It’s in those moments—when suspects refuse to follow orders, refuse to stop moving, refuse to show their hands—it’s in those moments that officers must know and balance the risk of waiting to see the gun.

The Problem with Wait and See

When our anonymous legal adviser shared his belief that officers should wait to positively identify a gun, I invited him to confront the reality of his suggestion.

Here was his argument. If an officer has their gun out and pointed at a suspect, who they reasonably believe is armed, they should wait until they positively identify the gun before responding to the threat. If the suspect tries to shoot the officer, the officer has the advantage and can shoot first.

Here’s why he’s wrong.

Speed of assault: Our research tells us a standing suspect can draw a pistol from their waistband, point and shoot in an average of .25 seconds. Our research also tells us that after the first trigger pull, each subsequent trigger pull will average another .25 seconds. At those speeds, how many rounds can the suspect fire before the officer perceives the gun, decides to shoot, and pulls the trigger?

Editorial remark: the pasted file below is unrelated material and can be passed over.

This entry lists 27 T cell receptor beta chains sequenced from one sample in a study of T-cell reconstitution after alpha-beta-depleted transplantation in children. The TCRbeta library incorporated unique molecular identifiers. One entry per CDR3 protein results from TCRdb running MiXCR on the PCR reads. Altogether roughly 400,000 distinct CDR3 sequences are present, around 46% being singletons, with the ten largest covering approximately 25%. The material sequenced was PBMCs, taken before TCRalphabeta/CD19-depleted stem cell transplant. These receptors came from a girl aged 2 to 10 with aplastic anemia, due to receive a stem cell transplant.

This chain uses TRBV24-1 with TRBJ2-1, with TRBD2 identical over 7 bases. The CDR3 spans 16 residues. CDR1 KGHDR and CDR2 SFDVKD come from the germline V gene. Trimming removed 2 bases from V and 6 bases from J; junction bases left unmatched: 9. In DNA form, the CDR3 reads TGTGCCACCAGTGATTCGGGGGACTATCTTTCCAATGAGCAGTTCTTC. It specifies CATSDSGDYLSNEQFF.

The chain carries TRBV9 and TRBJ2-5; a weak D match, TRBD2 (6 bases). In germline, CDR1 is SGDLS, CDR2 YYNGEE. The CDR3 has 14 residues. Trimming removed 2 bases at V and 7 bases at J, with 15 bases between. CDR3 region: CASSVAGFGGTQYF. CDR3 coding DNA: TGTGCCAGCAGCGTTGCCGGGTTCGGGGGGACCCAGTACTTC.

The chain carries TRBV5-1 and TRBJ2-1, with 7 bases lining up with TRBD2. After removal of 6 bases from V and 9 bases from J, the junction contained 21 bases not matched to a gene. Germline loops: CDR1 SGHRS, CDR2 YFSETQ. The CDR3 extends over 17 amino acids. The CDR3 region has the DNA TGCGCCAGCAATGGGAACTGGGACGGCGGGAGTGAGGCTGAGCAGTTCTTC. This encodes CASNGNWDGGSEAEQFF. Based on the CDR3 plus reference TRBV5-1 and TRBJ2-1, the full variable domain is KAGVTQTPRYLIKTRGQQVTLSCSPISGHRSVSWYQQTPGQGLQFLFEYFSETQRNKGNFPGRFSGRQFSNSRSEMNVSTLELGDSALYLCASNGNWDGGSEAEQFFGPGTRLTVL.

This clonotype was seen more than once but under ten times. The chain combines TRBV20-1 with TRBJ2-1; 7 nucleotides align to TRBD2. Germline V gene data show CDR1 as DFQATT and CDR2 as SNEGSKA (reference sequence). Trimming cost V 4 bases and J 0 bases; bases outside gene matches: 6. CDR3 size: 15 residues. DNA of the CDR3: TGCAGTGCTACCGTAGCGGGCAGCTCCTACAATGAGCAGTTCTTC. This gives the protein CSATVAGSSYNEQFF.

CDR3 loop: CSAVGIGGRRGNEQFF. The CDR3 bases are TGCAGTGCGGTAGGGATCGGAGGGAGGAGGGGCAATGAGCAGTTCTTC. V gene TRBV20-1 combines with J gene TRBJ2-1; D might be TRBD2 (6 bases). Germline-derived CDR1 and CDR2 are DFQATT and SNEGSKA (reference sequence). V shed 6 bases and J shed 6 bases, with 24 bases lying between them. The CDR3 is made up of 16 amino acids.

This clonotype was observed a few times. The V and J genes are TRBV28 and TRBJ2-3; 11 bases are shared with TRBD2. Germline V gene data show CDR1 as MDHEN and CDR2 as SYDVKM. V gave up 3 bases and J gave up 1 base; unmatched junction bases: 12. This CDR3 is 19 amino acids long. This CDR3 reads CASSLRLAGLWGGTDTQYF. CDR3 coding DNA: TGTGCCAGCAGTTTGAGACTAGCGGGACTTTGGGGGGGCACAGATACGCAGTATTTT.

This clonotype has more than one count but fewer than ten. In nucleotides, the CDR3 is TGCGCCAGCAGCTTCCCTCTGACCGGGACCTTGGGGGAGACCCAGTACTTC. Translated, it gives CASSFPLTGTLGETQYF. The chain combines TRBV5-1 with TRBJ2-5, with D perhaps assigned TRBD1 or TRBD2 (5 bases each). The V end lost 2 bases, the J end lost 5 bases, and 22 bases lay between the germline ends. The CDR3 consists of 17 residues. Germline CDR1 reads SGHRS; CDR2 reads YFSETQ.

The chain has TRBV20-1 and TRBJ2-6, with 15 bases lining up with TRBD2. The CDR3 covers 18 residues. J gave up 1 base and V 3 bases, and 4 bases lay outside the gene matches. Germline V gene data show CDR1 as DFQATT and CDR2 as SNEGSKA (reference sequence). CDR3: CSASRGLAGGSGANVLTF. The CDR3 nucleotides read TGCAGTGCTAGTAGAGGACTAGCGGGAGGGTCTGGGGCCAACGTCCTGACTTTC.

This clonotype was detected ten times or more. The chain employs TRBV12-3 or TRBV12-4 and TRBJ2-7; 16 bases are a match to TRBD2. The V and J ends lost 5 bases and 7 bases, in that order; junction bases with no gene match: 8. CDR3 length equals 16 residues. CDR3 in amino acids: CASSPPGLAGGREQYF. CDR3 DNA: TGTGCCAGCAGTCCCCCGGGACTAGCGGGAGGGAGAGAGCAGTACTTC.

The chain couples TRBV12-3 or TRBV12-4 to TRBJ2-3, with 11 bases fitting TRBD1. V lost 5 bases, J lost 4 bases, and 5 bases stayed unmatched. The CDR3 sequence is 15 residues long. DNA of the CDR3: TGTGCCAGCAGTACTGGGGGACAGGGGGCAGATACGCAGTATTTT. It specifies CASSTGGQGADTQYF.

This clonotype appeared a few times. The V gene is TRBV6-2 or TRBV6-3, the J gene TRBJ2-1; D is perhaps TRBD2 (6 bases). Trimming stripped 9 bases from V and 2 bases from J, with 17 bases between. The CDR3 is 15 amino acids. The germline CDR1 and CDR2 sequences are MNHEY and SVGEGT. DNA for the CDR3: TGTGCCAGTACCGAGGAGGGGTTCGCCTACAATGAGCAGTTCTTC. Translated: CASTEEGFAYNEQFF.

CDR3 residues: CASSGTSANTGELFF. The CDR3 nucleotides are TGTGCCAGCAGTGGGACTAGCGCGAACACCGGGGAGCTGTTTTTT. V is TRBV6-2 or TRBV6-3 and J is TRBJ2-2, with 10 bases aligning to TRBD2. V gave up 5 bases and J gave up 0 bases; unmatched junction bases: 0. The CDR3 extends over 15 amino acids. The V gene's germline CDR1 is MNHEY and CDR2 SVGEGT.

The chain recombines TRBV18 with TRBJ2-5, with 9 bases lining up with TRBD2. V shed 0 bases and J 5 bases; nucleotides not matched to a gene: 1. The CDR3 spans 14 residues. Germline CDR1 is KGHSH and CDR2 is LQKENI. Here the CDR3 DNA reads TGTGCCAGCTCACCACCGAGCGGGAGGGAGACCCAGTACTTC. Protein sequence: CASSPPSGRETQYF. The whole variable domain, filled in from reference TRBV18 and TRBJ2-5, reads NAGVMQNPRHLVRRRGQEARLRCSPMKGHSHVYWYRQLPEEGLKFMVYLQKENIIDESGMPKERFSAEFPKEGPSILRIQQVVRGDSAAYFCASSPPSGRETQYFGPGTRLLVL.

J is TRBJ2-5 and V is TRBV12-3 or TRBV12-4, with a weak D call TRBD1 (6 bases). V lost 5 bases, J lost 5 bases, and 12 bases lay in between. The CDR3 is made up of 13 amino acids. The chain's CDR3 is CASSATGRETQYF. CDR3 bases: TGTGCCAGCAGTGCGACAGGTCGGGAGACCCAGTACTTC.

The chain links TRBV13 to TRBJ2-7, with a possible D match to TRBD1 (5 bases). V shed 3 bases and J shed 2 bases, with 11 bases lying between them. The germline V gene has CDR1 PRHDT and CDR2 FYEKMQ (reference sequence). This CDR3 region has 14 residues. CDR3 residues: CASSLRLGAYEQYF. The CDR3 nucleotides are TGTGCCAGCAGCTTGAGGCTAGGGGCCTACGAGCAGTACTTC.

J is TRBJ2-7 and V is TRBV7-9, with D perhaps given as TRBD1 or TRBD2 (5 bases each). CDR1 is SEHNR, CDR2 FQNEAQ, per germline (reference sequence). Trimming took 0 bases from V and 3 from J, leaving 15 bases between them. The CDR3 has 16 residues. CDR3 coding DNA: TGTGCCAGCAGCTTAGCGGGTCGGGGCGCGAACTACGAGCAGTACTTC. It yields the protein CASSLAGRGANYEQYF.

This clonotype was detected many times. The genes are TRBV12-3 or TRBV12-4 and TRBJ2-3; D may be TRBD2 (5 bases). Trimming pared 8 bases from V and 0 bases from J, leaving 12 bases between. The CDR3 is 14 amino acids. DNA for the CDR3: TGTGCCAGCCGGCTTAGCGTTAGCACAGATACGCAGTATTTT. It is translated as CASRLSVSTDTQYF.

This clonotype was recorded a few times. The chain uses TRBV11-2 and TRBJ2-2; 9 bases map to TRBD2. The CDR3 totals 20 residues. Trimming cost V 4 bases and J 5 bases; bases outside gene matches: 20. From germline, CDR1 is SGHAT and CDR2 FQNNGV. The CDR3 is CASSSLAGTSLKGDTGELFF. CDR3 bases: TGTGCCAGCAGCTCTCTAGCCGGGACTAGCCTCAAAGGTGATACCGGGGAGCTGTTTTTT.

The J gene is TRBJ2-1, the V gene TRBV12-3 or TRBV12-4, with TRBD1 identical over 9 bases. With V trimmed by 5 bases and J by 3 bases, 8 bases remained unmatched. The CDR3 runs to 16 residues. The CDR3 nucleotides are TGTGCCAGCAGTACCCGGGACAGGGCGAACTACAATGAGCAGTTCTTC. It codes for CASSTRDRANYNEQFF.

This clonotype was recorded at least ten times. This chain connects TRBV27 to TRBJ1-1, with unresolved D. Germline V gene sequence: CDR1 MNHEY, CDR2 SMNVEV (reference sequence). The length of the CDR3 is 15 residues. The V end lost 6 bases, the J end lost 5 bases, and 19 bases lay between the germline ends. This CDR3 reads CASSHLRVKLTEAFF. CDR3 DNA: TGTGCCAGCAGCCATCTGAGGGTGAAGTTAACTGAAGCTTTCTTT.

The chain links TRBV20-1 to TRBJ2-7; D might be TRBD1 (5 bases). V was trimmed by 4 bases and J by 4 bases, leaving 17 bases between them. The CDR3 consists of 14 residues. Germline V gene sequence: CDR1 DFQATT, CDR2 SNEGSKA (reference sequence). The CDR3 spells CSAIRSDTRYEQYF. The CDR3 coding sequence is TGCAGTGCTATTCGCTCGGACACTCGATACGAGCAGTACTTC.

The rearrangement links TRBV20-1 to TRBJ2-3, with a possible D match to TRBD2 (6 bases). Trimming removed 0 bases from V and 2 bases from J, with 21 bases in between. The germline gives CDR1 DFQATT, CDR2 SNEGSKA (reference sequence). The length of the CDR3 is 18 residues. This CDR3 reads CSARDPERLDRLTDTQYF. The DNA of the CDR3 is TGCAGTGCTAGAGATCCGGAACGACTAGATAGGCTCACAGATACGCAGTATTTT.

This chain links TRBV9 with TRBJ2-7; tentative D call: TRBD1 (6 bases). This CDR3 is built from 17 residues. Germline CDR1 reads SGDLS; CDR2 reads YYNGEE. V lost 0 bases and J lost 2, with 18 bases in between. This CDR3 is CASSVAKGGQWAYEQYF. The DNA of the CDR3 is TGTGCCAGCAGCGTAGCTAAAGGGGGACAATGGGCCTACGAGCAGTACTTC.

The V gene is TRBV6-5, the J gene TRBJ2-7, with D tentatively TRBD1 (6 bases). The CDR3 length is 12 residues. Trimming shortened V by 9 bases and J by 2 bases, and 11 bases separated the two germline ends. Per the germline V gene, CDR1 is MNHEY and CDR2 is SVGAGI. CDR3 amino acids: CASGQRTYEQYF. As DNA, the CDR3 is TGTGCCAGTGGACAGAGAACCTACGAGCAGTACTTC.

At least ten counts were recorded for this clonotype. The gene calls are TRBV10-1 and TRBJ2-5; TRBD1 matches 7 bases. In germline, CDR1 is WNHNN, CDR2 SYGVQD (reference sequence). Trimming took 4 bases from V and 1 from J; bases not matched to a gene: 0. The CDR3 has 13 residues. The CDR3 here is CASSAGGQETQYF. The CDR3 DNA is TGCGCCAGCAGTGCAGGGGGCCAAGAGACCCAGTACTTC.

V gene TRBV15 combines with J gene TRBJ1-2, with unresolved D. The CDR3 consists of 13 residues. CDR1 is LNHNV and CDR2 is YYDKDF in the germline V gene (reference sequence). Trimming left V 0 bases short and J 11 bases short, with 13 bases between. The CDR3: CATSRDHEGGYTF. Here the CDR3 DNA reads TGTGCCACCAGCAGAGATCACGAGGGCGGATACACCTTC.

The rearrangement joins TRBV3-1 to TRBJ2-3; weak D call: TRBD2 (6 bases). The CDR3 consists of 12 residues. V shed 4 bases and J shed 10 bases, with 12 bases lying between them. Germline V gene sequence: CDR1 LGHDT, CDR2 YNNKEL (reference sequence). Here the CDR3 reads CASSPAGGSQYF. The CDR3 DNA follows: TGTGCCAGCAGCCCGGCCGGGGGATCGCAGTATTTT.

Speed of response: We tested how fast officers can shoot when a simple light comes on. That’s about .31 seconds—.25 seconds to recognize the light and another .06 seconds to pull the trigger. But that was a very simple scenario. See light, pull trigger.

What about a more complex scenario? One light? Don’t shoot. Two lights? Don’t shoot. Three lights? Shoot. We tested that as well and found that the complex scenario doubled the average reaction time.

Officers took an average of .56 seconds to perceive the lights, decide and begin pulling the trigger. Add another .06 seconds to complete the trigger pull and the officer was getting the “first round” off in .62 seconds.

But officers aren’t trained to “just pull the trigger.” Instead, they are trained to conduct threat assessments while maintaining their gun in various ready positions. These positions allow officers to focus their attention on the suspect (and the environment), while significantly reducing the time it takes to respond with aimed fire.